Even after David Hicks was released from Guantanamo Bay in a hasty fashion, allegedly conservative cultural warriors like Gerard Henderson and Andrew Bolt kept telling us: Don't have sympathy for this man. He's pleaded guilty so he must be a nasty terrorist!
Now, they should hang their heads in shame. All daily broadsheets are reporting former Guantanamo chief prosecutor US Air Force Colonel Mo Davis' claims that the entire military tribunal process has been a farce. According to Davis, evidence was obtained through prisoner abuse (i.e. torture), and the trials were subject to direct political influence.
Indeed, The Oz reports Davis as saying
... politicians had forced him to prosecute Hicks ... if it had been his choice, Hicks would not have been charged because the case against him was not serious enough.In other words, Hicks should have been released without having to enter any plea.
Yet former Foreign Minister Alexander Downer kept insisting to us that Hicks would be afforded a fair trial. Indeed, the Howard government were pushing for the Hicks trial to be brought forward.
Essentially, they were pushing for an Australian citizen to be pushed through a kangaroo court system subject to political influence and where evidence was obtained using torture. Clearly the former government didn't regard the fate of an Australian citizen to be of any great importance.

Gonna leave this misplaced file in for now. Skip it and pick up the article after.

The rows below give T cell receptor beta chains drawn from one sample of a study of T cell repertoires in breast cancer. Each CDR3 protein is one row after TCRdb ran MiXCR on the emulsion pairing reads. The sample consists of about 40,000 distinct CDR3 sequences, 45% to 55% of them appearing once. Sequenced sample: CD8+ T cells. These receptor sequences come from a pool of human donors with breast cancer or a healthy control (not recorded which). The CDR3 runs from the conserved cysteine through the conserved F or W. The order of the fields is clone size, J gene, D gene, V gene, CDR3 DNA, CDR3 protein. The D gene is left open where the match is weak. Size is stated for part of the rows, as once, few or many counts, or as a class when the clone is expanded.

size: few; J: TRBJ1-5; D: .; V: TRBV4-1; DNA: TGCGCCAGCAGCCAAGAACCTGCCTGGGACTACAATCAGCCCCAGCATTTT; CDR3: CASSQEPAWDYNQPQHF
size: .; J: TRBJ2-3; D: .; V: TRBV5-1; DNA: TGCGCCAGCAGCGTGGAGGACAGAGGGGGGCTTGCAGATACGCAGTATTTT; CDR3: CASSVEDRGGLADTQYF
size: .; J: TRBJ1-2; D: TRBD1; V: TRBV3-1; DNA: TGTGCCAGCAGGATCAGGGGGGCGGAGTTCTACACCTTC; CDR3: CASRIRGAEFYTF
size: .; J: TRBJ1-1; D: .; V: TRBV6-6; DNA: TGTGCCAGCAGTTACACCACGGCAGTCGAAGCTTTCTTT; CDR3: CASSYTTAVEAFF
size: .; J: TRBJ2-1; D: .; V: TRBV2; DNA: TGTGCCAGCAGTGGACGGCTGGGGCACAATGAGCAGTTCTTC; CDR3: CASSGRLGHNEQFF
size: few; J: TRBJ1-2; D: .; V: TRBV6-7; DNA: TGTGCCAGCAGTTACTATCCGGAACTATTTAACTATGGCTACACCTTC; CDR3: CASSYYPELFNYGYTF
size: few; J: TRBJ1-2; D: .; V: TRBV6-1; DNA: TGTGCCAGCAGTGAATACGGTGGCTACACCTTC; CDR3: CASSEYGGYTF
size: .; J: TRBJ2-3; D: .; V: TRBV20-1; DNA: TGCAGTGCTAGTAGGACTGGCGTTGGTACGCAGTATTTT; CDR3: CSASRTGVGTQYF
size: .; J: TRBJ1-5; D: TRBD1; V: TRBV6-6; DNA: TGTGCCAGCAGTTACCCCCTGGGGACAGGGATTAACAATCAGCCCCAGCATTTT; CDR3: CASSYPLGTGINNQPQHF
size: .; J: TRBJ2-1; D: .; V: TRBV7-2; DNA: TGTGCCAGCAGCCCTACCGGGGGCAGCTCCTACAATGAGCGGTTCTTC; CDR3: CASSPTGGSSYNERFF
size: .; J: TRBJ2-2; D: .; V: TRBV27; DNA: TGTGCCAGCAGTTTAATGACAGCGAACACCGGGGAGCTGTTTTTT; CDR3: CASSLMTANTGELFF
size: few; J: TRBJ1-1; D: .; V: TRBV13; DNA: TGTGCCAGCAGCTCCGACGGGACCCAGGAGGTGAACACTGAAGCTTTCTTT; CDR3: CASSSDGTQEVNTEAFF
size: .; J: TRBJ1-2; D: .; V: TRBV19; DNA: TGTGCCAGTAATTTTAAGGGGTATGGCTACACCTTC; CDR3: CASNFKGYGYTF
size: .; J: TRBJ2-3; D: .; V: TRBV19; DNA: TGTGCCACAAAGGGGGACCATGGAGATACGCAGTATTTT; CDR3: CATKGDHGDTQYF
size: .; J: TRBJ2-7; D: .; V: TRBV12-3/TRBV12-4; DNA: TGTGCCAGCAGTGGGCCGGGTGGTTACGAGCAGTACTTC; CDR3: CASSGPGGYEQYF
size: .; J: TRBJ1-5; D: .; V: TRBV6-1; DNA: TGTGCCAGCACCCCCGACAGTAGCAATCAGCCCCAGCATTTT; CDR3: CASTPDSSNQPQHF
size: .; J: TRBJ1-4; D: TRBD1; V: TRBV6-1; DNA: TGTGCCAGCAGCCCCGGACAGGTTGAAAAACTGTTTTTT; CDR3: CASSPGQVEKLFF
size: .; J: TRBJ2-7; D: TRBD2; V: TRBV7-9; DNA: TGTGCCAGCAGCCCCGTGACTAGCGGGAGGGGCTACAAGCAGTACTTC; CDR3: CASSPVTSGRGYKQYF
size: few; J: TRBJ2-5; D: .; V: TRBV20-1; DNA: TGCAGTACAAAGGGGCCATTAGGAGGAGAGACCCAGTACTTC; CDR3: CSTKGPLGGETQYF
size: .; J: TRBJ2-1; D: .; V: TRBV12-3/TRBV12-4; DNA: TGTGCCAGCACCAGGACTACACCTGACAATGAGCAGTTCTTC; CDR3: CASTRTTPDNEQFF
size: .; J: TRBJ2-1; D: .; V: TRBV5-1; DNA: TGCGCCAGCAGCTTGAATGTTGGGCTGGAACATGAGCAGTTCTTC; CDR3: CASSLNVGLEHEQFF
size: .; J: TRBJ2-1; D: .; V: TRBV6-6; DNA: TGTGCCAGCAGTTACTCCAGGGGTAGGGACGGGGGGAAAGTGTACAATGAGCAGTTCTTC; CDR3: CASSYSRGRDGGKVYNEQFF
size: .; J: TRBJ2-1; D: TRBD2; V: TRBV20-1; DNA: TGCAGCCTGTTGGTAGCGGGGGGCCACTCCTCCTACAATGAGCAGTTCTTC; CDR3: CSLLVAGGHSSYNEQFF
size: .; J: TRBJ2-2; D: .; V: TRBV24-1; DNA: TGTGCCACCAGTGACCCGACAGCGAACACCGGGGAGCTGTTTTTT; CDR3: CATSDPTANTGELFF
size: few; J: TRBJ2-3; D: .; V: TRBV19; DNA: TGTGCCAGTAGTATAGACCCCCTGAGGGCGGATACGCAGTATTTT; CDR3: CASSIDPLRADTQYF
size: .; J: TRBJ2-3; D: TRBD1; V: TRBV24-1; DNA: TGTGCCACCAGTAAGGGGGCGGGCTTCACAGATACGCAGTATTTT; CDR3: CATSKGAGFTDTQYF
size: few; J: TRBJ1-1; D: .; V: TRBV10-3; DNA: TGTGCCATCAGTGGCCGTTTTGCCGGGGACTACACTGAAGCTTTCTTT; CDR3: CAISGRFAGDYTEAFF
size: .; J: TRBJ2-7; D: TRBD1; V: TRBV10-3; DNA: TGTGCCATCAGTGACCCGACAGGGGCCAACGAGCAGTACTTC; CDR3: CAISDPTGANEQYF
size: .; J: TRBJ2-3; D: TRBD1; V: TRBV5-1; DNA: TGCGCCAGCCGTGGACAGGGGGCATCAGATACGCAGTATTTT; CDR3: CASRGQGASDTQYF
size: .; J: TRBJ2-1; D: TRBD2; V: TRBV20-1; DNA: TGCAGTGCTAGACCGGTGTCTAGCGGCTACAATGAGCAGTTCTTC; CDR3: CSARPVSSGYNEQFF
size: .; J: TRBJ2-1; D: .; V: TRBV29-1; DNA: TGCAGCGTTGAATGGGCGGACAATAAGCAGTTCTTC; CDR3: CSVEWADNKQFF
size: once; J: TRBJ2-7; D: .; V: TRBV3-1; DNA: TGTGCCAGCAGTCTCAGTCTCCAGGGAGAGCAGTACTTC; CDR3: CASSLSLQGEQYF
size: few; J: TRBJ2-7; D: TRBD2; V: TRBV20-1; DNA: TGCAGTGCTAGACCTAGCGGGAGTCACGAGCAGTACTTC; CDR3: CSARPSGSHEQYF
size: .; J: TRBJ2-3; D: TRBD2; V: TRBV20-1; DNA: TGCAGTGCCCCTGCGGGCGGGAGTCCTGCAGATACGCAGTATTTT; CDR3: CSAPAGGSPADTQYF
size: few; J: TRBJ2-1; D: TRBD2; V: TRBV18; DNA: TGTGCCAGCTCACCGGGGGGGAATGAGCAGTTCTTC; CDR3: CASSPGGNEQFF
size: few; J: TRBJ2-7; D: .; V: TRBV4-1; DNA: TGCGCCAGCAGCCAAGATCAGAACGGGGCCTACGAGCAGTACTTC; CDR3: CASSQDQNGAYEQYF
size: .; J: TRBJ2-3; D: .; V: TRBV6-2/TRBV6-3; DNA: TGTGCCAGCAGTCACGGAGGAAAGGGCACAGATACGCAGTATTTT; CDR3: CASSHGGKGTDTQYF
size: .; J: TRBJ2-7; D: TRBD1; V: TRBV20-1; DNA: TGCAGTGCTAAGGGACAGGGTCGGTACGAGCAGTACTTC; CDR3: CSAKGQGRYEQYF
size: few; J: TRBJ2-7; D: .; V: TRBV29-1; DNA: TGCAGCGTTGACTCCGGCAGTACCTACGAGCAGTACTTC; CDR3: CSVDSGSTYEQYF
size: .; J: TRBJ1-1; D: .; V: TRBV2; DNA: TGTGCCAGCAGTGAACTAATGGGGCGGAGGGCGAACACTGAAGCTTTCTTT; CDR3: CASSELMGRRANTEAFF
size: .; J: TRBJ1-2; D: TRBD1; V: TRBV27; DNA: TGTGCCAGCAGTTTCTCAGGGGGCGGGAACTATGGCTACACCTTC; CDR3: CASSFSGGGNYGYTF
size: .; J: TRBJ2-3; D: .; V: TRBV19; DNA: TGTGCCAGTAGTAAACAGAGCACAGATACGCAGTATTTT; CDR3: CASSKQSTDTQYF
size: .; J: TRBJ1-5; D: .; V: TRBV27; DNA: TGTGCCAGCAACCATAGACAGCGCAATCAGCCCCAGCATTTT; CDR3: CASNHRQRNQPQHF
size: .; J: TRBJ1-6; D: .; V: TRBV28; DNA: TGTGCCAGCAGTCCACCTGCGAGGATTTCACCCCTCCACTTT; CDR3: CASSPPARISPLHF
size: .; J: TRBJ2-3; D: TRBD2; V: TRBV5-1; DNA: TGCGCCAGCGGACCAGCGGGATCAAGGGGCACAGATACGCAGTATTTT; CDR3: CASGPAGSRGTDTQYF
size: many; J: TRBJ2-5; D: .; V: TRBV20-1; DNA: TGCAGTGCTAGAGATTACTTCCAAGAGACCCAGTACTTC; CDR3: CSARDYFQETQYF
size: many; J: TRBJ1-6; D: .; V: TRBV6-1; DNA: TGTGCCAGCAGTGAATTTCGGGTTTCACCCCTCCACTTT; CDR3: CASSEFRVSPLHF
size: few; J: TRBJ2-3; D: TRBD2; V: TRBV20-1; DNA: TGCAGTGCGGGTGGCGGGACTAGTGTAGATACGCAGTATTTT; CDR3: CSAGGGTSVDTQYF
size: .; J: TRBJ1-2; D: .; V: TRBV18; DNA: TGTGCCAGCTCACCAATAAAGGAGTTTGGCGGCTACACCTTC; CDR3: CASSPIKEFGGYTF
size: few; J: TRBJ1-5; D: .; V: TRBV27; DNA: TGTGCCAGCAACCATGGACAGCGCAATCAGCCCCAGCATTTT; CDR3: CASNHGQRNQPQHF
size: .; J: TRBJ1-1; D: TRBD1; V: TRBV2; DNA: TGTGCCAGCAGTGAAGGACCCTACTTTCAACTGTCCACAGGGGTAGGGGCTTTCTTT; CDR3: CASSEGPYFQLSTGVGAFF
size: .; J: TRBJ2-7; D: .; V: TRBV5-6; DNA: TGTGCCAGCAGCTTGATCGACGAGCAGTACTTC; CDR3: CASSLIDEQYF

Luckily for the Commonwealth, Hicks continues to instruct his legal team that he doesn't wish to litigate and just wants to get on with his life. Hicks' father says that Hicks is "not ready for anything yet". We can only hope that Hicks will reveal to us the true horror of the Guantanamo experience in a future book.
But just because there aren't any more Aussies at Guantanamo doesn't mean that we should stop making a fuss. Crikey has already reported the tragic case of an al-Jazeera journalist who continues to languish there. Canadian Omar Khadr, a child soldier when taken into US custody in Afghanistan, continues to be ignored by Canada's conservative government.
And the Alex Gibney film Taxi To The Dark Side which tells the story of an Afghan taxi driver beaten to death in US custody, asks some tough questions about the use of torture in the war against terrorism.
As more Australians lose their lives in this war, our government also needs to start asking some tough questions. If Western nations like Australia don't speak out about human rights abuses of our allies, what moral basis will we have to criticise other countries (such as China and Saudi Arabia) for their human rights abuses?
The time has come for the United States to close its Guantanamo Bay prisons and to end extraordinary rendition. Australia is among America's closest allies. We are perfectly positioned to impress upon our ally the self-defeating nature of fighting terror with torture.
Words © 2008 Irfan Yusuf